Mat Schulze: Big Changes, Stück für Stück

Mat Schulze: Big Changes, Stück für Stück

Mat Schulze

Mat Schulze, Department of Germanic and Slavic Studies

Written by Kelly Stone, Special Projects (Teaching Stories), CTE. 

(UPDATE: Mat is now teaching at another institution)

For many youths, choosing a career path takes time as they consider a variety of options. On the other hand there is Dr. Mat Schulze, who knew as a young teenager that teaching was the path he wanted to pursue. Explaining ideas came easy to Schulze and he was often told by others that teaching would be in his future. Now, after 13 years of teaching in Waterloo’s Department of Germanic and Slavic Studies, ten years prior at universities in England, and an education in Germany before that, you might say that Schulze was destined to be a professor.

Schulze notes that many students undertake his courses in grammar or linguistics with some trepidation, believing that the material will be dry. By the end of the course, however, he finds that those same students report that the material is actually quite interesting. Facilitating this shift in attitude is one of the things that Schulze enjoys about teaching. He also finds it rewarding “when people come back after the fact or you hear or see that they have succeeded with something that is related to what I have taught them.” Like most instructors, Schulze finds the success of past students to be an incentive for striving to teach as effectively as possible and for continually refining his teaching practice.

As an editor and contributor of the Computer Assisted Language Instruction Consortium (CALICO) Journal, Schulze often collaborates with other scholars. When asked about what it is like working with other authors, Schulze explains that “collaboration requires a lot of trust but you end up with a better outcome.” This cooperation is also reflected in Schulze’s courses, where he has his students engage in collaborative writing projects. In his most recent graduate course, relating to language islands, students were asked to create wiki pages on course concepts and then encouraged to edit and develop each other’s sites. This editing was tracked directly on the wiki page, allowing Schulze to monitor each student’s level of collaboration.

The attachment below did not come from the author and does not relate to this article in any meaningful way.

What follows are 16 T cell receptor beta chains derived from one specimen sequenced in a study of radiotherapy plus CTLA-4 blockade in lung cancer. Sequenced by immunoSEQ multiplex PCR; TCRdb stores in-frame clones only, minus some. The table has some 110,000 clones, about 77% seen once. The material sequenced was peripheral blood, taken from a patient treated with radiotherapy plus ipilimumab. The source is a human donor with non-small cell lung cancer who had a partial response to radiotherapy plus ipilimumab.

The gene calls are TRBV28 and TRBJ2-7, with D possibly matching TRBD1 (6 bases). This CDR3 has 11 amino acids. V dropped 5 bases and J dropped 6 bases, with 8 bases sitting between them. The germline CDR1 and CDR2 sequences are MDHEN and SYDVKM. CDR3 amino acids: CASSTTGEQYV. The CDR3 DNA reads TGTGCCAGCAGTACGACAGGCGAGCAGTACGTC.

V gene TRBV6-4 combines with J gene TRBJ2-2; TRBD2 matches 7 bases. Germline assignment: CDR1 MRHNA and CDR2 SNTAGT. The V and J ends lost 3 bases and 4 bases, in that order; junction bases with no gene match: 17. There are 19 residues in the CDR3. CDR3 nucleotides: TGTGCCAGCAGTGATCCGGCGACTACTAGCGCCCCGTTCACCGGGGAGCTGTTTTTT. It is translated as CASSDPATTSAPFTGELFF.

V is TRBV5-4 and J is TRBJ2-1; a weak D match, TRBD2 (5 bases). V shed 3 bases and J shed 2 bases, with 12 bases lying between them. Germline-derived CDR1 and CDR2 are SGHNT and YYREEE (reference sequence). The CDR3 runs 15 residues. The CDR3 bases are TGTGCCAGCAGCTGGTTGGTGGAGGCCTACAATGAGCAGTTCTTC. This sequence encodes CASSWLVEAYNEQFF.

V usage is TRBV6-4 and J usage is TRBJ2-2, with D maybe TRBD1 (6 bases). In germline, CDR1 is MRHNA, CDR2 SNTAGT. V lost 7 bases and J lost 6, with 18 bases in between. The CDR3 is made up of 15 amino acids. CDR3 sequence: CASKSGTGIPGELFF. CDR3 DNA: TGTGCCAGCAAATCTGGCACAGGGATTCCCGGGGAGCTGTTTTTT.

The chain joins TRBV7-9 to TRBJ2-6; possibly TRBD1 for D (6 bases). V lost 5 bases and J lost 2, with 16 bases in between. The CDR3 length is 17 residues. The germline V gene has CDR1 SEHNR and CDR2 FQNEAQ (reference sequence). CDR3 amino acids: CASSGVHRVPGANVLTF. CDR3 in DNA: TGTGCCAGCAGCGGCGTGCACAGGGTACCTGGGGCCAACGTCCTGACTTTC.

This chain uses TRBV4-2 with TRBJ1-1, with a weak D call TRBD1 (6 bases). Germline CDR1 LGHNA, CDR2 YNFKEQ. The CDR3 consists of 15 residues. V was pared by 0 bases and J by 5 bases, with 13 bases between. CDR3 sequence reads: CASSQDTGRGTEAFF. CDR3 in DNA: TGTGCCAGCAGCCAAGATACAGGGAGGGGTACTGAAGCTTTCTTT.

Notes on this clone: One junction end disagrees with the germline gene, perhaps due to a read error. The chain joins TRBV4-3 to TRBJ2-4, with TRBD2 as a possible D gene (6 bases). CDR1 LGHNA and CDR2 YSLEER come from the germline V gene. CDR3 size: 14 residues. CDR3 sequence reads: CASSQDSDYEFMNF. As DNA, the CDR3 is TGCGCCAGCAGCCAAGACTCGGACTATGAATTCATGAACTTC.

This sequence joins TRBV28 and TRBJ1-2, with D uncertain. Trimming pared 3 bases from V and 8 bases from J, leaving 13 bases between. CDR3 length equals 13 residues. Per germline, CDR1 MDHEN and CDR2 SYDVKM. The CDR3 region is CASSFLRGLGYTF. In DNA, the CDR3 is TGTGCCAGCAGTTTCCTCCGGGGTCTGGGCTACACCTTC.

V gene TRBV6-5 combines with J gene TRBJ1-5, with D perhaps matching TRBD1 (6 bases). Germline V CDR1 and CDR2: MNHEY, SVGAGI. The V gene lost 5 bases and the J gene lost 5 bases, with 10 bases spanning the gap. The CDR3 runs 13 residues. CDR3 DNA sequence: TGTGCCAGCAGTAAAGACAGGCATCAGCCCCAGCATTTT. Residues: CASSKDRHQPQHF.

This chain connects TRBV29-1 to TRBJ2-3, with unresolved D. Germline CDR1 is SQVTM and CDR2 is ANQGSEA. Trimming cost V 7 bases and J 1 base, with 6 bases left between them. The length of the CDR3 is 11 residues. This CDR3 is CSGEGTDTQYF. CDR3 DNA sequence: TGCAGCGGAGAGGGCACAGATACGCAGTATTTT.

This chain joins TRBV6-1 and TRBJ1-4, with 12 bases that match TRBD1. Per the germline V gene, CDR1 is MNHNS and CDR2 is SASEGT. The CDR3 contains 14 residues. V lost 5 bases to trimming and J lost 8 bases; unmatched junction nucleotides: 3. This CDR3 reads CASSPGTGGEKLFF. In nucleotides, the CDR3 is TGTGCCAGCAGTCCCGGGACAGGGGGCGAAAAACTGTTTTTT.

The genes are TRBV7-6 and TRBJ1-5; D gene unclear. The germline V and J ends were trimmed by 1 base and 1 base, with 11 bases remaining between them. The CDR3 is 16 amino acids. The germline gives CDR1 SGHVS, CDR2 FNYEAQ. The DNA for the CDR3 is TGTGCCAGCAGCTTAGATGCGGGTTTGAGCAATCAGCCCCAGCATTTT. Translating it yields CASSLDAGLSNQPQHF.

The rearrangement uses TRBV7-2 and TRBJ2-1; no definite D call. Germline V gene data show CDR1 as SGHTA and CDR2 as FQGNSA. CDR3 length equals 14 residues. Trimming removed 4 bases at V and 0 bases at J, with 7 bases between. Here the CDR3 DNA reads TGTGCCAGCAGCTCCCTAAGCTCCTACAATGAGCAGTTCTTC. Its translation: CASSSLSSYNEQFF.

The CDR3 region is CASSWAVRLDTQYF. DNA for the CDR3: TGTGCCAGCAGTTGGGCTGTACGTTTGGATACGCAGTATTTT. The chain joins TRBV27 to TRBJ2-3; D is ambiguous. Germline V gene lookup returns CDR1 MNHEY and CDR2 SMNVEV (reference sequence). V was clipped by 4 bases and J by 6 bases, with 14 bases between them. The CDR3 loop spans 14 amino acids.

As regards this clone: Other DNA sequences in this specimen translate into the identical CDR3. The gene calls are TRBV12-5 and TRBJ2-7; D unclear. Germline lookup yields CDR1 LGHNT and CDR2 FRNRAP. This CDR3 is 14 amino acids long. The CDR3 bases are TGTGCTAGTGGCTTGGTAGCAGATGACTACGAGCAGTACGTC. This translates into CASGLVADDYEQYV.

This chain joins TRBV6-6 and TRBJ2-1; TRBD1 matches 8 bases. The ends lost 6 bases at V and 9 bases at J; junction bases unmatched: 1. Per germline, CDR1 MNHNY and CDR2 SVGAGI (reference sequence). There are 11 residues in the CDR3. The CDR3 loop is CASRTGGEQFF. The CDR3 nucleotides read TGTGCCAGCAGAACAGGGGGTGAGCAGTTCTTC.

In relation to applied linguistics, Schulze works in a field known as Intelligent Computer-Assisted Language Learning (ICALL). Schulze’s work on ICALL, which provides students with preemptive feedback based on their previous submissions, has a strong connection with his teaching. By using ICALL, students can receive the appropriate personalized feedback they need to improve their writing, which is especially beneficial for those who choose to take online language courses.

In the hands of someone like Schulze, technologies like ICALL can transform how students learn new languages. CTE Faculty of Arts Liaison, Kyle Scholz – who is a former student of Schulze – explains that Schulze has “blended research into the pedagogy of second-language development with engaging course design, constructing a motivating and conducive learning space for students.” For Schulze, the ongoing evolution of his teaching practice recalls a piece of advice one of his former professors gave him: “It’s reasonable to change 10% at a time. I don’t believe in wholesale change. But if I do this change every couple of years, those 10% increments add up to something very significant.”

Read more Teaching Stories

More Resources

CTE has developed more than 100 Teaching Tips. Each one is a succinct document that conveys useful ideas and practical methods for effective teaching. Some of the Teaching Tips that are relevant to the strategies mentioned in this Teaching Story include the following: